The Bolivian South West, no country for young men [44/50]

The Bolivian South West is a expansive and rugged, resilient and optimistic synthesis of unique topologies, an amalgam of past eruptions and new dirt, of accumulated wisdom with new landscapes with few circumscribed references to the stuff of industrial Modernity. It is no country for young men (only Arthur Miller).

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Weird looking rock in the Bolivian South West

After returning from the Uyuni Salt Lake, I tied the moto to a post, bought two litres of water and jumped into a jeep headed into the Bolivian South West. A jeep with four wheels is much better in the South West than a bike with two as I had encountered many experienced bikers coming from the region on high-powered and expensive motos looking rather shattered and distraught, thus it was no place for a girly-man moto.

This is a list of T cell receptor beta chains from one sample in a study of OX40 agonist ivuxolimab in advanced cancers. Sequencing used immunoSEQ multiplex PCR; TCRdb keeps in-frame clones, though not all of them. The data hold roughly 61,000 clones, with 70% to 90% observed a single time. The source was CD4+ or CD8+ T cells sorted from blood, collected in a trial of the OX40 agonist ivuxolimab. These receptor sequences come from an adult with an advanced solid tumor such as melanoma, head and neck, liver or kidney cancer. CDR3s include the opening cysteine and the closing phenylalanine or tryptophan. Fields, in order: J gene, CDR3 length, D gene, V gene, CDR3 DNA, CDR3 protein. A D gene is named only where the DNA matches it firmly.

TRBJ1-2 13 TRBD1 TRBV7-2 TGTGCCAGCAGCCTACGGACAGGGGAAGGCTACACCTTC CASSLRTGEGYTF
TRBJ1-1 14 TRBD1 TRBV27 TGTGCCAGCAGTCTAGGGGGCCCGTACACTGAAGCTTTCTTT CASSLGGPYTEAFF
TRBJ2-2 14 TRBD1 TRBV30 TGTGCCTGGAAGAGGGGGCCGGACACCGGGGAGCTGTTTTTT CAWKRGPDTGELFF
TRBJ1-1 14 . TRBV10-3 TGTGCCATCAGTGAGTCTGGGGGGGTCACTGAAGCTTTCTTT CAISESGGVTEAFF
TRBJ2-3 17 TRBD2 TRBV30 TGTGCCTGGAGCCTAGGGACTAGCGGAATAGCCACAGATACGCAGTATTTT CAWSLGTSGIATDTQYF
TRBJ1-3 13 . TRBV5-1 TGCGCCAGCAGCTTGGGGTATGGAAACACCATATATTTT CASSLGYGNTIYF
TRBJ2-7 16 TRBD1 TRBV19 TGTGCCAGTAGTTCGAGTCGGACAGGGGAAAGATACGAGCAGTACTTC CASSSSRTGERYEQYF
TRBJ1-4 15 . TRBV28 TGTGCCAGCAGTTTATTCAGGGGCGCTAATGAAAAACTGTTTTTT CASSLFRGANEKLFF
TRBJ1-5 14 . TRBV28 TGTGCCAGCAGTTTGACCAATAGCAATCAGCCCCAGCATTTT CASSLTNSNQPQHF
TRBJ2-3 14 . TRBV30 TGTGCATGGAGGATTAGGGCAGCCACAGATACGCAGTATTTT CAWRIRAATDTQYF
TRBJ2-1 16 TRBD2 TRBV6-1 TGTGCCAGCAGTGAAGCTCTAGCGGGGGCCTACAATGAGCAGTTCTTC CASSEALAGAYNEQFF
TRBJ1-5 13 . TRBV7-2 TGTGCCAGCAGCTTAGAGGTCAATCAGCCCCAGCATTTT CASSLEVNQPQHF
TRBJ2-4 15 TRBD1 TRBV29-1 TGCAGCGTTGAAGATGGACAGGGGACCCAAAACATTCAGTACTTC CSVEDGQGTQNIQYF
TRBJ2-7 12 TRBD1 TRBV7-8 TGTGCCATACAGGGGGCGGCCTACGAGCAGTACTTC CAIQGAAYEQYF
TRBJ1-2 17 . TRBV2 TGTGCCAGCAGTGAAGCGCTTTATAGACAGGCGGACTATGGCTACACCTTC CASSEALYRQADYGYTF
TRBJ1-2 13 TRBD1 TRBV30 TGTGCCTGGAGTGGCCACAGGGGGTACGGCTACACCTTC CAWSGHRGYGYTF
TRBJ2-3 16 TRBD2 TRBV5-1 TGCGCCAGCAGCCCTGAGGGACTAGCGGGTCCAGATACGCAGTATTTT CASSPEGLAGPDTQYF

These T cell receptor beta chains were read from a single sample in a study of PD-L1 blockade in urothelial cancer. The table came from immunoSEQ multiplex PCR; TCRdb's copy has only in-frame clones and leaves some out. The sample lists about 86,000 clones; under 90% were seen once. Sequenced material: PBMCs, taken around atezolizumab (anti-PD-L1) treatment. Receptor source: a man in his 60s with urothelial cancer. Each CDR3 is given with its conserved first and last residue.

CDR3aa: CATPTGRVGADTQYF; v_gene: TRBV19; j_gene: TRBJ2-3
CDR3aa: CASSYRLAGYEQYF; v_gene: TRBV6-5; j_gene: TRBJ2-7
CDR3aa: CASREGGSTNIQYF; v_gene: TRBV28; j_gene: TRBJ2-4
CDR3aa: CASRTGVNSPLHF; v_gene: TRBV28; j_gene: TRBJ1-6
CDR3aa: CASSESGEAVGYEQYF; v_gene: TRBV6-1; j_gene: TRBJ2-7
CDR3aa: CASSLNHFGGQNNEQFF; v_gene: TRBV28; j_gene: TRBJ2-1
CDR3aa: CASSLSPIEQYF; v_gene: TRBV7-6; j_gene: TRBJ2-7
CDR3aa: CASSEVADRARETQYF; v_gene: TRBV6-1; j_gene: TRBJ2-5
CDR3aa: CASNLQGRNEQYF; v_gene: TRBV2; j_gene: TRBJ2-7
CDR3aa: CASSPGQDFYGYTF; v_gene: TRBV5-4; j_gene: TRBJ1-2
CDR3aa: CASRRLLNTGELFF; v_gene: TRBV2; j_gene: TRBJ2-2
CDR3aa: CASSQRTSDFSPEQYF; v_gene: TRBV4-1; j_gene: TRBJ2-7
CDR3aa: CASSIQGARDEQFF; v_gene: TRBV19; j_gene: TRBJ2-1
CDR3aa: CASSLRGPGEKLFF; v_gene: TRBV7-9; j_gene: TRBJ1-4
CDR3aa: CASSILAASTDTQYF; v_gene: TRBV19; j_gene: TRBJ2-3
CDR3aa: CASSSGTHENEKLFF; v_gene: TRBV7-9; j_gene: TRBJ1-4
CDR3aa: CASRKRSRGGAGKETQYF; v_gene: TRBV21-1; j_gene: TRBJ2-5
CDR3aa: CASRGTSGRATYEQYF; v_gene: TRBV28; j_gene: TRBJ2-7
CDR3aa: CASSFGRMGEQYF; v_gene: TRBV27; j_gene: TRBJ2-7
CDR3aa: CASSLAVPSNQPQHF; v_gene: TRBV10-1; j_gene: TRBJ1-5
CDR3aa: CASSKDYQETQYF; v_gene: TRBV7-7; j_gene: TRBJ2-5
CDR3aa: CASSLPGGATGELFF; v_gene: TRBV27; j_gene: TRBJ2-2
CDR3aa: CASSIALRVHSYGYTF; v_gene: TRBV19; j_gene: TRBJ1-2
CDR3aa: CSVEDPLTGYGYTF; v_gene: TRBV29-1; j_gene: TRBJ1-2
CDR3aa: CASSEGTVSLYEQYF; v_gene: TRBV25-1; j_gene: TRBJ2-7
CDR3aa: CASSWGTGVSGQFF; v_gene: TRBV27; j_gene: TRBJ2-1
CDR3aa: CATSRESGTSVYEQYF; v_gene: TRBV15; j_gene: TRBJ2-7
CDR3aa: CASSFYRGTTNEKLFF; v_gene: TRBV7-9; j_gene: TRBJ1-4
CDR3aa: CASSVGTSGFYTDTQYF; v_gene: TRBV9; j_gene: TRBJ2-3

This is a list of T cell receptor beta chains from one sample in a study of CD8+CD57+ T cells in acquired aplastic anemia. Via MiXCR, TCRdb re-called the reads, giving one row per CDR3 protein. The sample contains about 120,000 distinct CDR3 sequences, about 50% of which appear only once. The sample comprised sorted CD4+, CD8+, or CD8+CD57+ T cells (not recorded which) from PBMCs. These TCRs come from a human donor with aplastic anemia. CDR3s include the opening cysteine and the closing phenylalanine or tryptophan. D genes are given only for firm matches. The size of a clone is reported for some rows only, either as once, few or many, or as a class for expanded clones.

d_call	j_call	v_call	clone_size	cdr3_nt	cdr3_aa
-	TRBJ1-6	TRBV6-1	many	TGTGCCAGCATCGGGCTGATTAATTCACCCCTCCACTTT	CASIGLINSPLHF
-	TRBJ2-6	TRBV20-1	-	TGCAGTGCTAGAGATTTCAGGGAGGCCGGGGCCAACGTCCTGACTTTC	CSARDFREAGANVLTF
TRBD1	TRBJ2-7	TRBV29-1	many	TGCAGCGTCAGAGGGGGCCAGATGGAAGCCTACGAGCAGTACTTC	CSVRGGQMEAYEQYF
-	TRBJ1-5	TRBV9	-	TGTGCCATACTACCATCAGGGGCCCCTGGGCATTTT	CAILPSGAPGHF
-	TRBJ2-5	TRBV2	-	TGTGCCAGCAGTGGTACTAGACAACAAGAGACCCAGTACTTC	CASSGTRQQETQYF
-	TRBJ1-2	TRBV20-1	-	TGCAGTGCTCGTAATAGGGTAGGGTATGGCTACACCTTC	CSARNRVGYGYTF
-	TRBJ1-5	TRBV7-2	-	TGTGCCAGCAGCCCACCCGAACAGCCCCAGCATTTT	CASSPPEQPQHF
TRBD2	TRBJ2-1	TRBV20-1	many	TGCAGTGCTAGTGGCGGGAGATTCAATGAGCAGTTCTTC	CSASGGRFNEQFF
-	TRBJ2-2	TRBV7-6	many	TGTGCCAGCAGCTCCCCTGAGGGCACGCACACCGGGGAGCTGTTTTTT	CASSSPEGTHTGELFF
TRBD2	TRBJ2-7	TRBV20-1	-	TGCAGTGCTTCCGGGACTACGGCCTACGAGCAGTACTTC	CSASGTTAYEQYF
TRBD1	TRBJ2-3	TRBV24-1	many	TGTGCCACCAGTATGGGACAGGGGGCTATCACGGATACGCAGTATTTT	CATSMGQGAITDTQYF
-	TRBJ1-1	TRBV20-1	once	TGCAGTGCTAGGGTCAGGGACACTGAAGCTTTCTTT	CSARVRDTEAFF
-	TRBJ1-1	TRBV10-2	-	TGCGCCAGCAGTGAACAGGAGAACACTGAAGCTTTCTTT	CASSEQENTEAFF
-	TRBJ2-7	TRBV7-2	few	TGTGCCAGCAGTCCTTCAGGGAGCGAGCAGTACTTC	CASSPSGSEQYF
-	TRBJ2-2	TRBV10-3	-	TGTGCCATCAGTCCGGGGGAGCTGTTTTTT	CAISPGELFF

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Road to nowhere!

The first day we crossed the Uyuni Salt Flats, and although I was happy to be back there again, it was much more fun on the bike. There were five other people in the jeep, who didn’t natter that much which was refreshing because some nubile travelers tend to see the world through layers and layers of generalised banality, but then again they possibly have a very long, enriching journey ahead of them, and one can forgive someone for being an idiot when they are young but to be old and an idiot it is a tragedy (and never argue with a fool as other travelers may not know the difference!).

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Salt Hotel complete with salt floor

The first night we stayed in a salt hotel, with salt walls, salt beds, salt tables, and a salt floor. For dinner we had a simple meal of soup, meat and rice, except ironically there was no salt shaker on the table. The beds were surprisingly comfortable and warm, and I slept well and was up at the crack of dawn ready to tackle the bumpy road ahead.

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Mars!